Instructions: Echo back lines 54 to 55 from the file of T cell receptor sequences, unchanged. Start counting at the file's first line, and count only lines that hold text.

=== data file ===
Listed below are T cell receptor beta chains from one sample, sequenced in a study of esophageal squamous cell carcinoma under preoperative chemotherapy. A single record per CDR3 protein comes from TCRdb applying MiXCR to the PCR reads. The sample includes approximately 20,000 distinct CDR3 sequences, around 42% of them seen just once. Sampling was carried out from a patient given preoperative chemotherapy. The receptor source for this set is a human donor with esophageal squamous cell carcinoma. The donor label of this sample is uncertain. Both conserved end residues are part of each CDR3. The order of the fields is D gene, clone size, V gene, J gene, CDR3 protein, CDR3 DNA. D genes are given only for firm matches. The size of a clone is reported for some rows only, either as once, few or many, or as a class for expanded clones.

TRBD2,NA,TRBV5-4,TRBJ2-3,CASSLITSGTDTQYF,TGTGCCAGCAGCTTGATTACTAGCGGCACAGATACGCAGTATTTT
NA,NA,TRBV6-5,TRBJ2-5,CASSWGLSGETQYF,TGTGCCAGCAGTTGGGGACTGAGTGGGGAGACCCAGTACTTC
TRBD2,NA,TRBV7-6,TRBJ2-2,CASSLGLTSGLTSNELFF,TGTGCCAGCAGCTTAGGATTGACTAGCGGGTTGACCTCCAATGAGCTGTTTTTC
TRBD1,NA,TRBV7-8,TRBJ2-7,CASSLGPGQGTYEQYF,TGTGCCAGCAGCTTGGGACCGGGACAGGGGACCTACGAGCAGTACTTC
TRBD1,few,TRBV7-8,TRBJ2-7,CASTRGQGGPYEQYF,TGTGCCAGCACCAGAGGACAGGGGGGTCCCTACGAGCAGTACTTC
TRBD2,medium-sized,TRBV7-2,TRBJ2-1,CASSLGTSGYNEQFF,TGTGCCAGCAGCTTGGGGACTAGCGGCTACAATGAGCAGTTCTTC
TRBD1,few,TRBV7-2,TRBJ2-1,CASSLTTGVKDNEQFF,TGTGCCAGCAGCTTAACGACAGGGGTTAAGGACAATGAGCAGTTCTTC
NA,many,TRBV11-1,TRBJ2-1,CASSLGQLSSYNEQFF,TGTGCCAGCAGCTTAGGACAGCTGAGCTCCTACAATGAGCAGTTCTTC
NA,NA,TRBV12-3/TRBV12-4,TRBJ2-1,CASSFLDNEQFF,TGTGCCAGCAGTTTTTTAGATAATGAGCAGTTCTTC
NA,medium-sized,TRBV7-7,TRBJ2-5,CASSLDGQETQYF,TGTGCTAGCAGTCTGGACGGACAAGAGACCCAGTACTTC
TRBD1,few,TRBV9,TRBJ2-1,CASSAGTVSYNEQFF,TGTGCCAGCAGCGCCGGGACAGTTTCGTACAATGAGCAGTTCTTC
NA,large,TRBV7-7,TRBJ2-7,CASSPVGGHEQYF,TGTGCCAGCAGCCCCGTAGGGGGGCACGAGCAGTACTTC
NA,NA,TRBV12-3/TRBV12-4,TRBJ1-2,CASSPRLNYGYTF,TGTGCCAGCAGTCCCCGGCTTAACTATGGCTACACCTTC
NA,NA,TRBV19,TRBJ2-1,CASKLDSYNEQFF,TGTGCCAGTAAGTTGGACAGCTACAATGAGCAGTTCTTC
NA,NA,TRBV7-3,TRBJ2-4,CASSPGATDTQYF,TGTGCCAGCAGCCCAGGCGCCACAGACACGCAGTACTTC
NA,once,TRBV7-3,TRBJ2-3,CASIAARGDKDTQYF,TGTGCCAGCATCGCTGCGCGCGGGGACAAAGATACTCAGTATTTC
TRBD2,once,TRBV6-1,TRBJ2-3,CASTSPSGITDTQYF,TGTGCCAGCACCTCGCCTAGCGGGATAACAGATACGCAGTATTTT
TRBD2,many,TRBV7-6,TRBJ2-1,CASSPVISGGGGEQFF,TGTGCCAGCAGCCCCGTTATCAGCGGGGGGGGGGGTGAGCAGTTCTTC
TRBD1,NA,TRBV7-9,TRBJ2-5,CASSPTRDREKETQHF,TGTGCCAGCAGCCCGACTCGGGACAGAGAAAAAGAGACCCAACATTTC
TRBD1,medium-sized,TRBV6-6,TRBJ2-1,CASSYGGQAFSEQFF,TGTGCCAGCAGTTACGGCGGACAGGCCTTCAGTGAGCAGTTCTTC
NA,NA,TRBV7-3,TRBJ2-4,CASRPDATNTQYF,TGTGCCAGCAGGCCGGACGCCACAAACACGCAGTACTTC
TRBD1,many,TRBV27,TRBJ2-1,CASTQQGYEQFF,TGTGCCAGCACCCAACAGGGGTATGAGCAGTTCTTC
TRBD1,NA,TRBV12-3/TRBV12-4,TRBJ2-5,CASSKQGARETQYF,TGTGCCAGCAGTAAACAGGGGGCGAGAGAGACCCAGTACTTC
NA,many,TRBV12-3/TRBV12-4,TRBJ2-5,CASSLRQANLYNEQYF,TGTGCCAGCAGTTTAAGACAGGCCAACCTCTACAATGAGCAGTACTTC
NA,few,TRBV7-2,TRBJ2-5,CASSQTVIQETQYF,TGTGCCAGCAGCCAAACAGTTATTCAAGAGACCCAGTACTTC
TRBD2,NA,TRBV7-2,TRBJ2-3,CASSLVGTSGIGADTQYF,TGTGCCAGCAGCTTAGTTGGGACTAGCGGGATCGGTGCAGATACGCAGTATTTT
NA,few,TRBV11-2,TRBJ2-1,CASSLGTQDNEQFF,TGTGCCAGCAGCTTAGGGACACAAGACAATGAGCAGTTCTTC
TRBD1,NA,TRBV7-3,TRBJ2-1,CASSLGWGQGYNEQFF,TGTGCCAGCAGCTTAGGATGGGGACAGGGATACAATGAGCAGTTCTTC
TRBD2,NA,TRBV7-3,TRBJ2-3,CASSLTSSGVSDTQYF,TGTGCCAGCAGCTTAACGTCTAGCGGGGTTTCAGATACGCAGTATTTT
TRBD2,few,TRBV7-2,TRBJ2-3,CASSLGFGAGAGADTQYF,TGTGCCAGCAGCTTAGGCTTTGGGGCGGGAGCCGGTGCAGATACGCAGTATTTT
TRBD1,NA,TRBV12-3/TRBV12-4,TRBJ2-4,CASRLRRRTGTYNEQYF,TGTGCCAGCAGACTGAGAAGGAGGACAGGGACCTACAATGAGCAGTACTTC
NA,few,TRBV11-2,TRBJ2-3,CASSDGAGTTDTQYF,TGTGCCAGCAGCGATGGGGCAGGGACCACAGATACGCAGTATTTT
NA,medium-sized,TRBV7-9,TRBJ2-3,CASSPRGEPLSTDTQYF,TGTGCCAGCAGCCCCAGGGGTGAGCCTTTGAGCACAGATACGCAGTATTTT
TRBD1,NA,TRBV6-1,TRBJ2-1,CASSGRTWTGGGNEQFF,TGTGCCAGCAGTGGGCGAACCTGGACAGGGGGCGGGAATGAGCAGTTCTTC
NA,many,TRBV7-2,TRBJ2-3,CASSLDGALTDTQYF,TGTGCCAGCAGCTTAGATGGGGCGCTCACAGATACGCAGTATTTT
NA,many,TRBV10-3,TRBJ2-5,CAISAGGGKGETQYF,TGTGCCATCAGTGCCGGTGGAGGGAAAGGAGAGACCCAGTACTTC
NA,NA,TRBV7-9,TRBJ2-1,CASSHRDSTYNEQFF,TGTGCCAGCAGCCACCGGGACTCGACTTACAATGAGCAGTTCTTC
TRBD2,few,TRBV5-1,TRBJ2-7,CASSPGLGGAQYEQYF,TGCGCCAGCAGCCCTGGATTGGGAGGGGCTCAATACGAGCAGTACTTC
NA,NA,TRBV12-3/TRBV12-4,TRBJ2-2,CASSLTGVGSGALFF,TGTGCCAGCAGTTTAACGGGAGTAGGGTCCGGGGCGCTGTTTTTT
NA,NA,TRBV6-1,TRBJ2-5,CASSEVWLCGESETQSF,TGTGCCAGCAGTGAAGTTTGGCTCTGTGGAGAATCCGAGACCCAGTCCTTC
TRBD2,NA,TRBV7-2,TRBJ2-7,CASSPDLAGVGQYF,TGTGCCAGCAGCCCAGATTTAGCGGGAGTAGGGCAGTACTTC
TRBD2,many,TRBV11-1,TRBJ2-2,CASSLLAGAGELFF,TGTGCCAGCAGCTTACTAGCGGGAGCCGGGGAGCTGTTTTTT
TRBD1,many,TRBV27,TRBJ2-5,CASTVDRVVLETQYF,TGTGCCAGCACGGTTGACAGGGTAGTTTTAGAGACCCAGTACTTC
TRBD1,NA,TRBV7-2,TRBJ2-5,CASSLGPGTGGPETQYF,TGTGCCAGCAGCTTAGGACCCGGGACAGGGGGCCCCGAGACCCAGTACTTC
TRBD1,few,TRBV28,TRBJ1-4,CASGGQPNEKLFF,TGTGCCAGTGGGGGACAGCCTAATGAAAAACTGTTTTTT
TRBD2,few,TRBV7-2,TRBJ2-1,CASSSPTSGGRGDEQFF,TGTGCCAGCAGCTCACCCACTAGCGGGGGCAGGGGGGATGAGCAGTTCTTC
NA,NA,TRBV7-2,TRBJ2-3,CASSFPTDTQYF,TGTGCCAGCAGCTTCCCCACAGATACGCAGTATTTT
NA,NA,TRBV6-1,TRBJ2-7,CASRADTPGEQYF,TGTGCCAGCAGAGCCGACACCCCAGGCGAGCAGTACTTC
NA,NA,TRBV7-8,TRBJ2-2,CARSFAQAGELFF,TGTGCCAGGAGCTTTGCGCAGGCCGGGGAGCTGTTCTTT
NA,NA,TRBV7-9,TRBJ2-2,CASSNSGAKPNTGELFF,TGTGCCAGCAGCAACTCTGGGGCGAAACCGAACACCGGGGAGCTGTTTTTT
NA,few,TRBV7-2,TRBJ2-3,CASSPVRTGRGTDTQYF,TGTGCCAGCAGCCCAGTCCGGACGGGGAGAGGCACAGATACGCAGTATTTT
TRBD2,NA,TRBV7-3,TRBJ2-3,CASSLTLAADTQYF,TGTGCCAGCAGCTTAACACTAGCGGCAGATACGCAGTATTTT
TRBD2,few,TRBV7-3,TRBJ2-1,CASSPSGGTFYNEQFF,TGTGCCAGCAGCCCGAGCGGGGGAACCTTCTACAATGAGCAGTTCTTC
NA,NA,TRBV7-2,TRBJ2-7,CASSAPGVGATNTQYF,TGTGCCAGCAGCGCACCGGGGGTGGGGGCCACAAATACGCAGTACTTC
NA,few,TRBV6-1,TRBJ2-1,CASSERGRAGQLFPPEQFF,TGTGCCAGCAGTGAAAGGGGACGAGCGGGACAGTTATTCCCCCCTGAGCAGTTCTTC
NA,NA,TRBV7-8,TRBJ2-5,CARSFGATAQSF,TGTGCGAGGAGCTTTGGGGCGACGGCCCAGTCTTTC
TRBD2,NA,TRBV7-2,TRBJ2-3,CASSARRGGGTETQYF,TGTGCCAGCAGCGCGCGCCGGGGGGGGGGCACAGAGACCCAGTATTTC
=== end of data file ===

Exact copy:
TRBD2,few,TRBV7-3,TRBJ2-1,CASSPSGGTFYNEQFF,TGTGCCAGCAGCCCGAGCGGGGGAACCTTCTACAATGAGCAGTTCTTC
NA,NA,TRBV7-2,TRBJ2-7,CASSAPGVGATNTQYF,TGTGCCAGCAGCGCACCGGGGGTGGGGGCCACAAATACGCAGTACTTC